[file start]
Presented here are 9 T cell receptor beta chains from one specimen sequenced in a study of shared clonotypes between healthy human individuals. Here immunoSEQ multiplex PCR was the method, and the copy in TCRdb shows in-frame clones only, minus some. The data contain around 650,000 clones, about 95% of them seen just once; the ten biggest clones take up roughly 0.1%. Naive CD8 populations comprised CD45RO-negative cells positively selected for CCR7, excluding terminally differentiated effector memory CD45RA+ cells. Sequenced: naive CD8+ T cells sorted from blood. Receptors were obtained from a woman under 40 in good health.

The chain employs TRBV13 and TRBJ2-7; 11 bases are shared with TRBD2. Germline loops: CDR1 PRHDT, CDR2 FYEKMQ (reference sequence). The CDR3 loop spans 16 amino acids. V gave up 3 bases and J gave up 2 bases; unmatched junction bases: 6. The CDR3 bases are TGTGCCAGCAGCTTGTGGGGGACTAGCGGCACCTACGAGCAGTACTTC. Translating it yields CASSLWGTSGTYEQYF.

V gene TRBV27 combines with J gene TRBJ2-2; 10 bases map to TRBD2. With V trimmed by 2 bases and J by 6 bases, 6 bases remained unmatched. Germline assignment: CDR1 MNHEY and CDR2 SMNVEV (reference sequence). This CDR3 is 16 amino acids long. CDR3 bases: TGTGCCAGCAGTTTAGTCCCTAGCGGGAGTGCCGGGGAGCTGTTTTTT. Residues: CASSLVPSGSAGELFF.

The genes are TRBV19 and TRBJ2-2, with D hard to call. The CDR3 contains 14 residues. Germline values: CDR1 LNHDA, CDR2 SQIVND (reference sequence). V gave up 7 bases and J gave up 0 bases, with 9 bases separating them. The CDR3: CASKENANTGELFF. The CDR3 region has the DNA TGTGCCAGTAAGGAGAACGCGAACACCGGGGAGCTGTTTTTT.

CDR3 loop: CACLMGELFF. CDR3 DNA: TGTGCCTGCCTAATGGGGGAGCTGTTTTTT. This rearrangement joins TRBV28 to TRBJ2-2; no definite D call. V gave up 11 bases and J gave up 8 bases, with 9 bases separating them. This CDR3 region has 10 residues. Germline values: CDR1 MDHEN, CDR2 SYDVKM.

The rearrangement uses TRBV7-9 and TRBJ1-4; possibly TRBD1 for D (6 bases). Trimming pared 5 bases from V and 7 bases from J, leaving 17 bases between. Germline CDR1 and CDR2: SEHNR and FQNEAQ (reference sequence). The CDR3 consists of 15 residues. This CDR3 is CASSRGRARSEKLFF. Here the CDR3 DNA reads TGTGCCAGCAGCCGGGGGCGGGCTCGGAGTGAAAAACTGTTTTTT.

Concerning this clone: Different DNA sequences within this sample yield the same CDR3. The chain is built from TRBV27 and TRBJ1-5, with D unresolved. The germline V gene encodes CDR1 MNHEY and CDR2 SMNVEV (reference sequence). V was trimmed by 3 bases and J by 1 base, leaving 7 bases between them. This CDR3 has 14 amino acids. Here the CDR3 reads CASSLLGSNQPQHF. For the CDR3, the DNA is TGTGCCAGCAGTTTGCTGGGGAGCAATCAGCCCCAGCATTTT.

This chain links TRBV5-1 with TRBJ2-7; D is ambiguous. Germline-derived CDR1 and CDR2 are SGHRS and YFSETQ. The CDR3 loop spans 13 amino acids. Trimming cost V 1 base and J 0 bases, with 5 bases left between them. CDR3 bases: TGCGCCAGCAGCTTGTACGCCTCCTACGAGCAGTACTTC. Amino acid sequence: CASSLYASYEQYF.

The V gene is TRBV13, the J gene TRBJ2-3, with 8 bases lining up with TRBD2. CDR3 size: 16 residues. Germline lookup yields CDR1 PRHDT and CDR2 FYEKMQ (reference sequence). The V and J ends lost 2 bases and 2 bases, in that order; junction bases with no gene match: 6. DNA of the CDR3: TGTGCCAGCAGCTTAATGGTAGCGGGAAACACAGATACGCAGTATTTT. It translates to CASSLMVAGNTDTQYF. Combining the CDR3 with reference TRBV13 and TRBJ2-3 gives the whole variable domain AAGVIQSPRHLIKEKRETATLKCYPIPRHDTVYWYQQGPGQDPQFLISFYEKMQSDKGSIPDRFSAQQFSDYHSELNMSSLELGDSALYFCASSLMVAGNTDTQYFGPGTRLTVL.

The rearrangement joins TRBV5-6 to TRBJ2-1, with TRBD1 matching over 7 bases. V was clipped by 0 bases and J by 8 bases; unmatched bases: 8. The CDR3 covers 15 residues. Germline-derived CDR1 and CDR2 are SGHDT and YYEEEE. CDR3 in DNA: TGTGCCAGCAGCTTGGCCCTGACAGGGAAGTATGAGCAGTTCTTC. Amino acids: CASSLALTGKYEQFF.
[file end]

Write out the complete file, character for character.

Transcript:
Presented here are 9 T cell receptor beta chains from one specimen sequenced in a study of shared clonotypes between healthy human individuals. Here immunoSEQ multiplex PCR was the method, and the copy in TCRdb shows in-frame clones only, minus some. The data contain around 650,000 clones, about 95% of them seen just once; the ten biggest clones take up roughly 0.1%. Naive CD8 populations comprised CD45RO-negative cells positively selected for CCR7, excluding terminally differentiated effector memory CD45RA+ cells. Sequenced: naive CD8+ T cells sorted from blood. Receptors were obtained from a woman under 40 in good health.

The chain employs TRBV13 and TRBJ2-7; 11 bases are shared with TRBD2. Germline loops: CDR1 PRHDT, CDR2 FYEKMQ (reference sequence). The CDR3 loop spans 16 amino acids. V gave up 3 bases and J gave up 2 bases; unmatched junction bases: 6. The CDR3 bases are TGTGCCAGCAGCTTGTGGGGGACTAGCGGCACCTACGAGCAGTACTTC. Translating it yields CASSLWGTSGTYEQYF.

V gene TRBV27 combines with J gene TRBJ2-2; 10 bases map to TRBD2. With V trimmed by 2 bases and J by 6 bases, 6 bases remained unmatched. Germline assignment: CDR1 MNHEY and CDR2 SMNVEV (reference sequence). This CDR3 is 16 amino acids long. CDR3 bases: TGTGCCAGCAGTTTAGTCCCTAGCGGGAGTGCCGGGGAGCTGTTTTTT. Residues: CASSLVPSGSAGELFF.

The genes are TRBV19 and TRBJ2-2, with D hard to call. The CDR3 contains 14 residues. Germline values: CDR1 LNHDA, CDR2 SQIVND (reference sequence). V gave up 7 bases and J gave up 0 bases, with 9 bases separating them. The CDR3: CASKENANTGELFF. The CDR3 region has the DNA TGTGCCAGTAAGGAGAACGCGAACACCGGGGAGCTGTTTTTT.

CDR3 loop: CACLMGELFF. CDR3 DNA: TGTGCCTGCCTAATGGGGGAGCTGTTTTTT. This rearrangement joins TRBV28 to TRBJ2-2; no definite D call. V gave up 11 bases and J gave up 8 bases, with 9 bases separating them. This CDR3 region has 10 residues. Germline values: CDR1 MDHEN, CDR2 SYDVKM.

The rearrangement uses TRBV7-9 and TRBJ1-4; possibly TRBD1 for D (6 bases). Trimming pared 5 bases from V and 7 bases from J, leaving 17 bases between. Germline CDR1 and CDR2: SEHNR and FQNEAQ (reference sequence). The CDR3 consists of 15 residues. This CDR3 is CASSRGRARSEKLFF. Here the CDR3 DNA reads TGTGCCAGCAGCCGGGGGCGGGCTCGGAGTGAAAAACTGTTTTTT.

Concerning this clone: Different DNA sequences within this sample yield the same CDR3. The chain is built from TRBV27 and TRBJ1-5, with D unresolved. The germline V gene encodes CDR1 MNHEY and CDR2 SMNVEV (reference sequence). V was trimmed by 3 bases and J by 1 base, leaving 7 bases between them. This CDR3 has 14 amino acids. Here the CDR3 reads CASSLLGSNQPQHF. For the CDR3, the DNA is TGTGCCAGCAGTTTGCTGGGGAGCAATCAGCCCCAGCATTTT.

This chain links TRBV5-1 with TRBJ2-7; D is ambiguous. Germline-derived CDR1 and CDR2 are SGHRS and YFSETQ. The CDR3 loop spans 13 amino acids. Trimming cost V 1 base and J 0 bases, with 5 bases left between them. CDR3 bases: TGCGCCAGCAGCTTGTACGCCTCCTACGAGCAGTACTTC. Amino acid sequence: CASSLYASYEQYF.

The V gene is TRBV13, the J gene TRBJ2-3, with 8 bases lining up with TRBD2. CDR3 size: 16 residues. Germline lookup yields CDR1 PRHDT and CDR2 FYEKMQ (reference sequence). The V and J ends lost 2 bases and 2 bases, in that order; junction bases with no gene match: 6. DNA of the CDR3: TGTGCCAGCAGCTTAATGGTAGCGGGAAACACAGATACGCAGTATTTT. It translates to CASSLMVAGNTDTQYF. Combining the CDR3 with reference TRBV13 and TRBJ2-3 gives the whole variable domain AAGVIQSPRHLIKEKRETATLKCYPIPRHDTVYWYQQGPGQDPQFLISFYEKMQSDKGSIPDRFSAQQFSDYHSELNMSSLELGDSALYFCASSLMVAGNTDTQYFGPGTRLTVL.

The rearrangement joins TRBV5-6 to TRBJ2-1, with TRBD1 matching over 7 bases. V was clipped by 0 bases and J by 8 bases; unmatched bases: 8. The CDR3 covers 15 residues. Germline-derived CDR1 and CDR2 are SGHDT and YYEEEE. CDR3 in DNA: TGTGCCAGCAGCTTGGCCCTGACAGGGAAGTATGAGCAGTTCTTC. Amino acids: CASSLALTGKYEQFF.